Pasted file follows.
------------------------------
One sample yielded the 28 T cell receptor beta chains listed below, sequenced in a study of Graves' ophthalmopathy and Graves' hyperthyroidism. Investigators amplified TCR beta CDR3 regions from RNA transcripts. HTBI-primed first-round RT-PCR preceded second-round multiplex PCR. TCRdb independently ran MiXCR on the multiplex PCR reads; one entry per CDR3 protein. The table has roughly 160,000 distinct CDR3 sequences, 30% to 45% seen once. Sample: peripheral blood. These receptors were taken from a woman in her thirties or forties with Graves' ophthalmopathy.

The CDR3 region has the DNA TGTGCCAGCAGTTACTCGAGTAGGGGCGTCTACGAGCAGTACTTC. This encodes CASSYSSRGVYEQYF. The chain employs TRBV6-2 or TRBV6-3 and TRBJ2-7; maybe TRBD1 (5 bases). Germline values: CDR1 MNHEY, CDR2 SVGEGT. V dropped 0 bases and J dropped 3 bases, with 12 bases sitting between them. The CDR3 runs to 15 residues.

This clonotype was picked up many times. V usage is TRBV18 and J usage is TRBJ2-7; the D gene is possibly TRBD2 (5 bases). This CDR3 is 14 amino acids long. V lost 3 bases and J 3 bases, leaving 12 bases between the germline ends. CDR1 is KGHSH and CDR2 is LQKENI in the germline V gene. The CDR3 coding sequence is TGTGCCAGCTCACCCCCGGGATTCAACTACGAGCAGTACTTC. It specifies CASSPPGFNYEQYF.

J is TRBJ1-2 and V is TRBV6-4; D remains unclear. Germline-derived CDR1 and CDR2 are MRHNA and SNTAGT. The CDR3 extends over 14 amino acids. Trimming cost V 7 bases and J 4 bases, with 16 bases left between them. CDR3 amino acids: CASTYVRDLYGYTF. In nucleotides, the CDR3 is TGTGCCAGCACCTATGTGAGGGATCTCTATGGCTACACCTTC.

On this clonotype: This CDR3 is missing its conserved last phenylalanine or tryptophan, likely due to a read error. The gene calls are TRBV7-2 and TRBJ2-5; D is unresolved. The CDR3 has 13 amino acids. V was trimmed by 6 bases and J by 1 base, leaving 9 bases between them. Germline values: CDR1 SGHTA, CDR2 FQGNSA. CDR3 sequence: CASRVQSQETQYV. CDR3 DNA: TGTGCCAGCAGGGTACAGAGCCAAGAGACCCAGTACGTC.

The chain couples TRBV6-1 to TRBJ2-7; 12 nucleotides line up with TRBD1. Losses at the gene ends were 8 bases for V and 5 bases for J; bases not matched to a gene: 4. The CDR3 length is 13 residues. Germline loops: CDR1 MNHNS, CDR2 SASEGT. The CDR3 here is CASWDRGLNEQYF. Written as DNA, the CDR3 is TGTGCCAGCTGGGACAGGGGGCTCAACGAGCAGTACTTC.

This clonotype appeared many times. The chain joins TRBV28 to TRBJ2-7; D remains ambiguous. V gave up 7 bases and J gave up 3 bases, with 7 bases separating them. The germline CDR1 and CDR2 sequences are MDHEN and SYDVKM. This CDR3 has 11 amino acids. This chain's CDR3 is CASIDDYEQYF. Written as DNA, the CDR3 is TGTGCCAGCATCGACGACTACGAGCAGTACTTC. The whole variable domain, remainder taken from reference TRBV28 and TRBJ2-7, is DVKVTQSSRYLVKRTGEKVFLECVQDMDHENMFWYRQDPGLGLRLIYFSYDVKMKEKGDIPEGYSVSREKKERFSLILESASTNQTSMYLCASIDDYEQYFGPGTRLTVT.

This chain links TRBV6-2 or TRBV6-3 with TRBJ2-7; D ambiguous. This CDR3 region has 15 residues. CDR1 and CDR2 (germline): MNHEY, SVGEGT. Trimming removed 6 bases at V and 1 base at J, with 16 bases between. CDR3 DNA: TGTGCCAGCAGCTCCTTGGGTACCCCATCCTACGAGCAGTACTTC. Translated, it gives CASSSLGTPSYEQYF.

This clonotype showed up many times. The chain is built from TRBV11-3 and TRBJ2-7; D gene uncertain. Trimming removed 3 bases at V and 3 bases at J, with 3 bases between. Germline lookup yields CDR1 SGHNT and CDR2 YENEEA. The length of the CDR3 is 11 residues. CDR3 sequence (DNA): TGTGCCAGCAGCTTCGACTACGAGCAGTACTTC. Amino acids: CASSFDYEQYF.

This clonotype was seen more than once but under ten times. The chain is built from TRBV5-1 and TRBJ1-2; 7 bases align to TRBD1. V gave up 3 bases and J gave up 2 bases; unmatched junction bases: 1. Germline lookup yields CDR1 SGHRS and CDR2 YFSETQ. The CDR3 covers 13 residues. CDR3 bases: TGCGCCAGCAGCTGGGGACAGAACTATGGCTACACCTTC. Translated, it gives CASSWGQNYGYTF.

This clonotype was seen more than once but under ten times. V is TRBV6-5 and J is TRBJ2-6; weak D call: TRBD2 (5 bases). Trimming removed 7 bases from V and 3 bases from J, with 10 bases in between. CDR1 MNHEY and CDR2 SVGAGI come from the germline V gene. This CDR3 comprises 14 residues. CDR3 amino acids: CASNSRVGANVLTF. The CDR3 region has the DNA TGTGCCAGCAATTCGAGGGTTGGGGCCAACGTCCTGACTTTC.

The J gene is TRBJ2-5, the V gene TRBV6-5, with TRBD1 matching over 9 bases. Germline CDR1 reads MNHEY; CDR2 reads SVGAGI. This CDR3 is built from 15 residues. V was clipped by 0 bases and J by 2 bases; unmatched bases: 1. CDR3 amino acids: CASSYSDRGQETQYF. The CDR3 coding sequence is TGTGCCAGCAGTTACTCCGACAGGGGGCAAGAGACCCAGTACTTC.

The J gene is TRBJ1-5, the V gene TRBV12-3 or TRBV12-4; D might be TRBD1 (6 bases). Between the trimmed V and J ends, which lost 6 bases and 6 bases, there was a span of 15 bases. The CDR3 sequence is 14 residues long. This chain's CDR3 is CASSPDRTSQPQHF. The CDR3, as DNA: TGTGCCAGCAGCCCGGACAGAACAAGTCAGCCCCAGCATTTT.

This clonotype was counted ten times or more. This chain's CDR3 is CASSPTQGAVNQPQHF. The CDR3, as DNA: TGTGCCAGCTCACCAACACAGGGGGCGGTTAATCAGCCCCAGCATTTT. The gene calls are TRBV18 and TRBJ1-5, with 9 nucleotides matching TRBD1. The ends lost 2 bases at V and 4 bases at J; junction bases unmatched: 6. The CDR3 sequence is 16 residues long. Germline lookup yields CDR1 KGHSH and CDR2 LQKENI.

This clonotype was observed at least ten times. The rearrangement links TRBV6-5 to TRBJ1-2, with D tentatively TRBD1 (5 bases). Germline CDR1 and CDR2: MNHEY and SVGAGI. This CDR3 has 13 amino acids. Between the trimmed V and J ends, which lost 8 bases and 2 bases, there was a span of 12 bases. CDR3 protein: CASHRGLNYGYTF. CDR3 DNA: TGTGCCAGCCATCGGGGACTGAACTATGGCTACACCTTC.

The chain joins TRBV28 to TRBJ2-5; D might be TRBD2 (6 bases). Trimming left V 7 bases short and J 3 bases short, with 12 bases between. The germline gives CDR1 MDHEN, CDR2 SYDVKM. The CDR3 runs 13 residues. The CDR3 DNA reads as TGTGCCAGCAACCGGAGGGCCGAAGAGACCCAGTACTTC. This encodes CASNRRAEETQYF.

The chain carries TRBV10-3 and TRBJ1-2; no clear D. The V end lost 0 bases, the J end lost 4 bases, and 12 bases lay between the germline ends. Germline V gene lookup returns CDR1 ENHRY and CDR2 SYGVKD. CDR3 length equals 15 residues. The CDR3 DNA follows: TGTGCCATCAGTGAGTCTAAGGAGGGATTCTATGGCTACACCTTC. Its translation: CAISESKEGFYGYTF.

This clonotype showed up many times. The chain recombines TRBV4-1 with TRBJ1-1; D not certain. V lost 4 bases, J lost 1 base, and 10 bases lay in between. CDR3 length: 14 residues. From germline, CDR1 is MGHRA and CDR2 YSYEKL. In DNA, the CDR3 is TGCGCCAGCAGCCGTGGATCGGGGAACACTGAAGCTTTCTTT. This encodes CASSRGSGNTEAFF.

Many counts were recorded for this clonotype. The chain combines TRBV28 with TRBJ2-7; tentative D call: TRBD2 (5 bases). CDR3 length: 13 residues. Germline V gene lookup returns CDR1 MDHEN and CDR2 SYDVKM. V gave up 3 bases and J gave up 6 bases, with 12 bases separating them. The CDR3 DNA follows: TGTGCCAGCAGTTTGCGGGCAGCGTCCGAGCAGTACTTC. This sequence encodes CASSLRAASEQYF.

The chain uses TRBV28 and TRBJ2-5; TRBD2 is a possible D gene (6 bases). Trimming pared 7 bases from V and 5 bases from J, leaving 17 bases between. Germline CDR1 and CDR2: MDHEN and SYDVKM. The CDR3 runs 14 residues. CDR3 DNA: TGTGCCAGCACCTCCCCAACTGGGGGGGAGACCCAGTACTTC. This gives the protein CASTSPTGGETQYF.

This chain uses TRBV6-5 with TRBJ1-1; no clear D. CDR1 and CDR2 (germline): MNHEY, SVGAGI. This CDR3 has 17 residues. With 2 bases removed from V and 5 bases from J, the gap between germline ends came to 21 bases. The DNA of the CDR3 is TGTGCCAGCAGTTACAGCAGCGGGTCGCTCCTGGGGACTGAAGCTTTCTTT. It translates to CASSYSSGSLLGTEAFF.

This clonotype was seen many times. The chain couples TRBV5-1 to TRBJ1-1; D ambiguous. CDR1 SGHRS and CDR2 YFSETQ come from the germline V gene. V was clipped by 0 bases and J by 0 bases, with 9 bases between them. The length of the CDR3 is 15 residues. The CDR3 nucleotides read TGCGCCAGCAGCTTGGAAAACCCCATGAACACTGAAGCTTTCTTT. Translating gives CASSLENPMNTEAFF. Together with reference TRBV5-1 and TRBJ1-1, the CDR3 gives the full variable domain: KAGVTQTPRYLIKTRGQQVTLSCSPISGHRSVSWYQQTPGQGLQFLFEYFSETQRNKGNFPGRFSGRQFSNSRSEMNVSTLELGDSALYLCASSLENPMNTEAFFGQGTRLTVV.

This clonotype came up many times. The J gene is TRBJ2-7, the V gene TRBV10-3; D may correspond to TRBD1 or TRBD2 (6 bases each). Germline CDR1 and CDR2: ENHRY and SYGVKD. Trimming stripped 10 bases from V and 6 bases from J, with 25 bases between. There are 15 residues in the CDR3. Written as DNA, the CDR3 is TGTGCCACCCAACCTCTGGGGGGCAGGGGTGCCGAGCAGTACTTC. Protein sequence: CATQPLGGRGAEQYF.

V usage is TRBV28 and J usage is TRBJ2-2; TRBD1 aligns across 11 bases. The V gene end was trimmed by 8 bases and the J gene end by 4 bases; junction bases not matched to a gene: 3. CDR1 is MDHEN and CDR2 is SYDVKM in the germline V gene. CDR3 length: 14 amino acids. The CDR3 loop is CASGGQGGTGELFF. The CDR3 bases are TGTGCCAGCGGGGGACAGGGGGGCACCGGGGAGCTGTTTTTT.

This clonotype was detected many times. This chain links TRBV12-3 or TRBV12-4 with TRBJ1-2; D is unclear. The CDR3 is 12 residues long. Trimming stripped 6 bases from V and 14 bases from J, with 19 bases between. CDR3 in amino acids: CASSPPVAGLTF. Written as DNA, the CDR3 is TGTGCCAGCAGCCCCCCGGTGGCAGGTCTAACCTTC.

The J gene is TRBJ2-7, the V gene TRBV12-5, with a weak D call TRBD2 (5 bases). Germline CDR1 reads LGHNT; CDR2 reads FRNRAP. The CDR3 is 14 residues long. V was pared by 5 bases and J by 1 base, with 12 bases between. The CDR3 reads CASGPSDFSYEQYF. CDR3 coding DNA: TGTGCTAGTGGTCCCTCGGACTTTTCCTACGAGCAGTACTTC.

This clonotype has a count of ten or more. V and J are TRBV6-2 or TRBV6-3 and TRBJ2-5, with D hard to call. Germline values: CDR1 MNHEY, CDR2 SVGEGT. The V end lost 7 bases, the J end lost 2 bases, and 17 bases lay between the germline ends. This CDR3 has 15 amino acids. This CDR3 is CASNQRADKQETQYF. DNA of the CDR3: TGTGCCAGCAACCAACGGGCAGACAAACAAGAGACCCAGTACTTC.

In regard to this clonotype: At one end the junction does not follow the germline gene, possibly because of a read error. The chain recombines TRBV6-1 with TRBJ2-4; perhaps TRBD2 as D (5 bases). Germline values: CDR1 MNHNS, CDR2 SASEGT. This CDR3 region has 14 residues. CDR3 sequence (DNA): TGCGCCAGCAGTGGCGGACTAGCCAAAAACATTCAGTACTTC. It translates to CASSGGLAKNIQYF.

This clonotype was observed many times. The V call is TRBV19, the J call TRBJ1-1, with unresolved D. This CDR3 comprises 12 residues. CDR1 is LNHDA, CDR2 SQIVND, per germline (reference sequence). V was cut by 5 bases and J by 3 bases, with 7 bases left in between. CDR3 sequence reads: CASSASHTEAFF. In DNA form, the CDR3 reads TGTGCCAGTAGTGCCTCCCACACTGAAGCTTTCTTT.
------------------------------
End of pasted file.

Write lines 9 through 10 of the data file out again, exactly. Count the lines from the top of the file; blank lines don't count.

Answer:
This clonotype showed up many times. The chain is built from TRBV11-3 and TRBJ2-7; D gene uncertain. Trimming removed 3 bases at V and 3 bases at J, with 3 bases between. Germline lookup yields CDR1 SGHNT and CDR2 YENEEA. The length of the CDR3 is 11 residues. CDR3 sequence (DNA): TGTGCCAGCAGCTTCGACTACGAGCAGTACTTC. Amino acids: CASSFDYEQYF.

This clonotype was seen more than once but under ten times. The chain is built from TRBV5-1 and TRBJ1-2; 7 bases align to TRBD1. V gave up 3 bases and J gave up 2 bases; unmatched junction bases: 1. Germline lookup yields CDR1 SGHRS and CDR2 YFSETQ. The CDR3 covers 13 residues. CDR3 bases: TGCGCCAGCAGCTGGGGACAGAACTATGGCTACACCTTC. Translated, it gives CASSWGQNYGYTF.